Tackling inequalities in oral health

New Improvement Plan launched. 

New ways to prevent poor oral health, cut oral health inequalities and address the needs of the ageing population have been outlined.

The Scottish Government’s new Oral Health Improvement Plan sets out a new preventive system of care to assess patients based on risk, and address the link between deprivation and ill-health. It will see the introduction of personalised care plans which focus on lifestyle choices, for example diet, alcohol and smoking, and how these impact on health.

Among its recommendations, a new scheme is proposed to meet the needs of the ageing population, enabling suitably skilled practitioners to treat people cared for in their own homes, and a Community Challenge Fund of up to £500,000 in 2018/19 will allow organisations to bid for funding to work in deprived communities and support people to practise better oral health. 

Health Secretary Shona Robison launched the plan following extensive consultation with health professionals and the public, and based on the latest clinical evidence.

Ms Robison said: 

“Record numbers of Scots have access to NHS dentists, and as a nation our oral health is improving. But poor oral health is entirely preventable and we need to ensure we do all we can to tackle it, and break the link between oral health and deprivation.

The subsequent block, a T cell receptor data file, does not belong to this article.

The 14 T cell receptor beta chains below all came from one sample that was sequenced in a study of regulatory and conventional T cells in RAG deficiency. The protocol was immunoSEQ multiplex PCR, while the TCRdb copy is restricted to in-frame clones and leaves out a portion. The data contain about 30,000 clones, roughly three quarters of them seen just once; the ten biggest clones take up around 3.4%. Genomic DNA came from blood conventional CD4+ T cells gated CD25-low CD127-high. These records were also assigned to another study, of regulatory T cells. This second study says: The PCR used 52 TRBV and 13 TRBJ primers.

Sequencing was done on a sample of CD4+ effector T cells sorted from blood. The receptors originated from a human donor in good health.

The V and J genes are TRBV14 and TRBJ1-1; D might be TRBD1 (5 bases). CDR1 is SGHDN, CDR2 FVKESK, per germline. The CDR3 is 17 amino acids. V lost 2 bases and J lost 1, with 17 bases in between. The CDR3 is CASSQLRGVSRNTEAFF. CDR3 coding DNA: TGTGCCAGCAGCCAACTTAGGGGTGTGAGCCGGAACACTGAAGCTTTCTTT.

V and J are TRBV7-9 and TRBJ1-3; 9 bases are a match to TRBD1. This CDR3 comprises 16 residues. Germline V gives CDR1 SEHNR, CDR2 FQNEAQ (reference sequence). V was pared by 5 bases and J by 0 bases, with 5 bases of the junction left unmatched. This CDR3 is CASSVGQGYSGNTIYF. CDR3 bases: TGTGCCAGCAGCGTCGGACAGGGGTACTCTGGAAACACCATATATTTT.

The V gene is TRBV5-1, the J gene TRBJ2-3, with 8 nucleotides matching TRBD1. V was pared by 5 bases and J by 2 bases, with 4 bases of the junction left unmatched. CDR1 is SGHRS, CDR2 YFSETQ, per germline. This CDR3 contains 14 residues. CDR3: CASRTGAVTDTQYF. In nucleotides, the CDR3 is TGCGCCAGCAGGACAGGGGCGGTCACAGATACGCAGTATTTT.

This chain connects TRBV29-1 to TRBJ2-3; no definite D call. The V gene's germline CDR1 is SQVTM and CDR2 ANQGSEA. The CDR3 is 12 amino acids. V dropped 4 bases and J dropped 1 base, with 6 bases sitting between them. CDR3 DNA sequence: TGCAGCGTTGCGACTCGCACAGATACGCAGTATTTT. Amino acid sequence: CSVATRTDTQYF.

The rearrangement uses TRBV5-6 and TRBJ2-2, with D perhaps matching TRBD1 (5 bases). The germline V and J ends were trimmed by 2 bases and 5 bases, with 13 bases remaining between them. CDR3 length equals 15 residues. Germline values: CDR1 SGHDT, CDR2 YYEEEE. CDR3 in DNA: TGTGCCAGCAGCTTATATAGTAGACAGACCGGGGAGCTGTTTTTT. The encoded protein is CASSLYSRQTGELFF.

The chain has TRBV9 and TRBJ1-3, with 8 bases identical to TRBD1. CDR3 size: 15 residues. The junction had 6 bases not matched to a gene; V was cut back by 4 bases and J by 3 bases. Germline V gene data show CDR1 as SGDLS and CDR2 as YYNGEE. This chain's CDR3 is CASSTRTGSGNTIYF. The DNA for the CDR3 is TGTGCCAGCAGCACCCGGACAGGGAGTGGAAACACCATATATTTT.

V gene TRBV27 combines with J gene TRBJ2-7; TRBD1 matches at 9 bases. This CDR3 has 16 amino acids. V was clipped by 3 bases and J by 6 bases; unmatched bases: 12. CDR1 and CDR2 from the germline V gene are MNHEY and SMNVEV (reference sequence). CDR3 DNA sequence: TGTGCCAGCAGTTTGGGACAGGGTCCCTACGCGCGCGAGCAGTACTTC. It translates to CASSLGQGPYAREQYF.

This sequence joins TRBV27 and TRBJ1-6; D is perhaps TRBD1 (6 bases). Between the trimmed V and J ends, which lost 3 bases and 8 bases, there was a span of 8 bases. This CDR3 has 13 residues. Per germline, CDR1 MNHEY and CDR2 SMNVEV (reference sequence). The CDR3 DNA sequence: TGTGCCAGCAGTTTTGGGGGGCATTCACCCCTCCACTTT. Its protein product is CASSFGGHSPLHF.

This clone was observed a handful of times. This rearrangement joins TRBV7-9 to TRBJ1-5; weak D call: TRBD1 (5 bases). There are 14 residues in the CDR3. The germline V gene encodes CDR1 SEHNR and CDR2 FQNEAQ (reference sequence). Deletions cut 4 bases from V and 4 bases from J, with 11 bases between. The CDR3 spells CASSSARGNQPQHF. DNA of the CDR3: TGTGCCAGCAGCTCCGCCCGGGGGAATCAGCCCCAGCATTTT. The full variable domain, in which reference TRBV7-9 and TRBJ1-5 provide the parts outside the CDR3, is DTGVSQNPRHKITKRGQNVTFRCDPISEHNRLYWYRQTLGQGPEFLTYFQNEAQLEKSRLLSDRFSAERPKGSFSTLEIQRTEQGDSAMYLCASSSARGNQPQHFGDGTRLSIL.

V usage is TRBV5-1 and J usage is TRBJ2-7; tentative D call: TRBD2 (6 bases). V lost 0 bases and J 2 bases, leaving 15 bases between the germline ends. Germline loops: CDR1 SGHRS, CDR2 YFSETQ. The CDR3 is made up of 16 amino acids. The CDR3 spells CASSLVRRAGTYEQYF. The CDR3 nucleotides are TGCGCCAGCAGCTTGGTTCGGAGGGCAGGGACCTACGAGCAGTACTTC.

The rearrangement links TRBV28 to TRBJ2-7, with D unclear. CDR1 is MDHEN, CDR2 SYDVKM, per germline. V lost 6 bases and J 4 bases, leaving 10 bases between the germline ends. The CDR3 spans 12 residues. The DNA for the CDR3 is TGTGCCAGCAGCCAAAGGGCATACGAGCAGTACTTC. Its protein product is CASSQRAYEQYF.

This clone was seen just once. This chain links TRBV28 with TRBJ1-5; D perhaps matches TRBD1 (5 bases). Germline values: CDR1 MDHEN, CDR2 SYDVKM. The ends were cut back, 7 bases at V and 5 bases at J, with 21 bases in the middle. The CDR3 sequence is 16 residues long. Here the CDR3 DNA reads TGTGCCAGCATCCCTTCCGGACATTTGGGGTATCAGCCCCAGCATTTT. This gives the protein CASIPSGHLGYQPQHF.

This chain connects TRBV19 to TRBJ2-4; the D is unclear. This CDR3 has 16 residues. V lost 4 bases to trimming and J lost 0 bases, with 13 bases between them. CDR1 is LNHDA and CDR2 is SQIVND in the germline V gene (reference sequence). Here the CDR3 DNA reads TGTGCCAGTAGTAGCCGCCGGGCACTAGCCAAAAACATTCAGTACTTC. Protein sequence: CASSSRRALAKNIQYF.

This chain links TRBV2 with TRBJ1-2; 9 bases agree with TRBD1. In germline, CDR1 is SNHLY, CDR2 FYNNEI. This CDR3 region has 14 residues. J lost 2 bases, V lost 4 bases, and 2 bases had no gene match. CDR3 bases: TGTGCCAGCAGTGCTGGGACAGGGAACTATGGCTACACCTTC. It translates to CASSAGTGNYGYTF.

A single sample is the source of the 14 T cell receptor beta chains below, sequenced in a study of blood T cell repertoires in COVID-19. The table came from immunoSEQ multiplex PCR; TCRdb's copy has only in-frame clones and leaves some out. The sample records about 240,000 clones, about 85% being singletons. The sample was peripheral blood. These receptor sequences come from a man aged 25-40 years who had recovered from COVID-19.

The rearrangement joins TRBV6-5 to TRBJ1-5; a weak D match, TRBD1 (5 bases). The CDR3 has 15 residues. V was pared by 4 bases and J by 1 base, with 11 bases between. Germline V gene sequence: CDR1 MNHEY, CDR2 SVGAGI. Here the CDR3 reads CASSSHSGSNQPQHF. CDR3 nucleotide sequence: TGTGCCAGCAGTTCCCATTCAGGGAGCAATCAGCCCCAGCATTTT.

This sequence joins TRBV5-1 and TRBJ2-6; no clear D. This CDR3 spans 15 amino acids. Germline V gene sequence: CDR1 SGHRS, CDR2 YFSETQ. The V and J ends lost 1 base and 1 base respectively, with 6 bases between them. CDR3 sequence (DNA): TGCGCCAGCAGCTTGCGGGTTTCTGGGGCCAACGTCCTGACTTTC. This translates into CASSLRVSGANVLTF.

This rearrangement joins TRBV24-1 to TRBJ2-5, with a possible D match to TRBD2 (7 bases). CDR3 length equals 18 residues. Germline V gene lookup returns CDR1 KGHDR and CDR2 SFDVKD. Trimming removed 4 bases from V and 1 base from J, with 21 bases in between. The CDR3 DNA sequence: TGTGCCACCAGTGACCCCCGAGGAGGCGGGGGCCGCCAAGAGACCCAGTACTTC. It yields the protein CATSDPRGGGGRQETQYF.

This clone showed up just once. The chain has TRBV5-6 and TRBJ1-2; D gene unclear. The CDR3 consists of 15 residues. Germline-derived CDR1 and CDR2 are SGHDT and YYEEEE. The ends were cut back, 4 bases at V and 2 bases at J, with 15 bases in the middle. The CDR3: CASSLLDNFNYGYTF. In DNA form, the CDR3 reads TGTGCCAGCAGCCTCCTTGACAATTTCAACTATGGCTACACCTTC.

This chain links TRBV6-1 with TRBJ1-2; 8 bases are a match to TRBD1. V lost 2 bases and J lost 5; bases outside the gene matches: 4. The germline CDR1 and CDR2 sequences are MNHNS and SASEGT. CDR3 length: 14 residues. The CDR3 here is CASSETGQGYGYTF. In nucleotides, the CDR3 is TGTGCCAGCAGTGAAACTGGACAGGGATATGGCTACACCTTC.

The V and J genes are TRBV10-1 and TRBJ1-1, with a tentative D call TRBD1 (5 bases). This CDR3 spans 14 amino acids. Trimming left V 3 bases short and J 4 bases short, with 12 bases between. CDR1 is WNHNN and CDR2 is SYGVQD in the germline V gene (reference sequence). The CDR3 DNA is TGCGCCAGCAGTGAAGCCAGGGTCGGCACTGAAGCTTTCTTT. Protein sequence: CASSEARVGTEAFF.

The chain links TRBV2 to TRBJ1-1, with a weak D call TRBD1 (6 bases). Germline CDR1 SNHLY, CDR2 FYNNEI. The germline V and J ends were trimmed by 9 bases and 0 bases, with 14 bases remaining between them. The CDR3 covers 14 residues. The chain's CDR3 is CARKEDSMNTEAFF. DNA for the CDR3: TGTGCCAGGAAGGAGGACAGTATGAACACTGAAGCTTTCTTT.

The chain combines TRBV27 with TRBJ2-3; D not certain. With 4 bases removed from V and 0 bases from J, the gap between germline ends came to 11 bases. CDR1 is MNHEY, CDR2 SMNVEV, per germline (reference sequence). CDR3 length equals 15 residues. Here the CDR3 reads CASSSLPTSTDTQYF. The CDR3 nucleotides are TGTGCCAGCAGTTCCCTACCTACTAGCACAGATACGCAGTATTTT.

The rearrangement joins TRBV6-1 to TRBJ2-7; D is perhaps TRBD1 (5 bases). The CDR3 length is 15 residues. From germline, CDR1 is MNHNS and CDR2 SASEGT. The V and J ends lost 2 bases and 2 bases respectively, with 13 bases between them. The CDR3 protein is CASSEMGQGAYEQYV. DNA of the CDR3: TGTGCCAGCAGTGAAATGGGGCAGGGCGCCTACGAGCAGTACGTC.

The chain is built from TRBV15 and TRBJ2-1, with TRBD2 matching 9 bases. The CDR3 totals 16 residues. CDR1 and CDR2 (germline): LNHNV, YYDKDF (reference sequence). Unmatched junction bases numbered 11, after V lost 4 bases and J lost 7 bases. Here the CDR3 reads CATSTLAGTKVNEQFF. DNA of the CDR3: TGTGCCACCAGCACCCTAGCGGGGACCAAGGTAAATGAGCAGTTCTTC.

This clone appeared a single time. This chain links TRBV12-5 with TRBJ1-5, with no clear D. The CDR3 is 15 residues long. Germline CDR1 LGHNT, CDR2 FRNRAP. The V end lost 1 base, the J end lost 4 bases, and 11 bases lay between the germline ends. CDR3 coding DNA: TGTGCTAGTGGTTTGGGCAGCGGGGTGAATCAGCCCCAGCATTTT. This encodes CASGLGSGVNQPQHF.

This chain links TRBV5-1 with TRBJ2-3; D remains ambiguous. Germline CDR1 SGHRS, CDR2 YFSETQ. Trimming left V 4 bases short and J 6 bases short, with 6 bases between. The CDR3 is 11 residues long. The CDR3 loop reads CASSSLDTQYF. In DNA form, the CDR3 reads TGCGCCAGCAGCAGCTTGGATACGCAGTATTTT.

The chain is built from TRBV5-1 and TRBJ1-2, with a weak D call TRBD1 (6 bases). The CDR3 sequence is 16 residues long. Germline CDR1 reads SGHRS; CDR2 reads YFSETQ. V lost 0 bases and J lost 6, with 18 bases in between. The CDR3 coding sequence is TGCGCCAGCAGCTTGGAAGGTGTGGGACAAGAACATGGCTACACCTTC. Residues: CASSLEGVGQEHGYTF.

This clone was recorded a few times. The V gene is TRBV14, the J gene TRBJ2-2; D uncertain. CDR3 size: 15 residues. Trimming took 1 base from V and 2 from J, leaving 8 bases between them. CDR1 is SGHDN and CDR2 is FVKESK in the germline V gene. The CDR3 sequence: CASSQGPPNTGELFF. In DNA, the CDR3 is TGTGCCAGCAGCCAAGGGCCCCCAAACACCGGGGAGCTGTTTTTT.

“The Oral Health Improvement Plan will support the profession to spend more time on what they do best – providing excellent care for the patients who need it most. We will continue to work closely with them as the recommendations are implemented. It will ensure people get the personalised care they need, when and where they need it.

“We will reach out beyond dental practices to support communities to find innovative ways to support people lead healthier lives – particularly in deprived areas or among older people.”

Professor Lorna Macpherson, Glasgow University Dental School, said:

“The Oral Health Improvement Plan – with its focus on prevention, community initiatives and ‎services for older people – is exactly the dental public health approach Scotland should be adopting.”

Valerie White, Chair of the Scottish Consultants in Dental Public Health Group, said:

“The publication of the Oral Health Action Plan for Scotland marks an important step in developing a preventive approach within NHS dental services. It also presents an opportunity  to maximise the contribution that dental teams can make to the general health and wellbeing of the population of Scotland.”


The new Oral Health Improvement Plan is available online.


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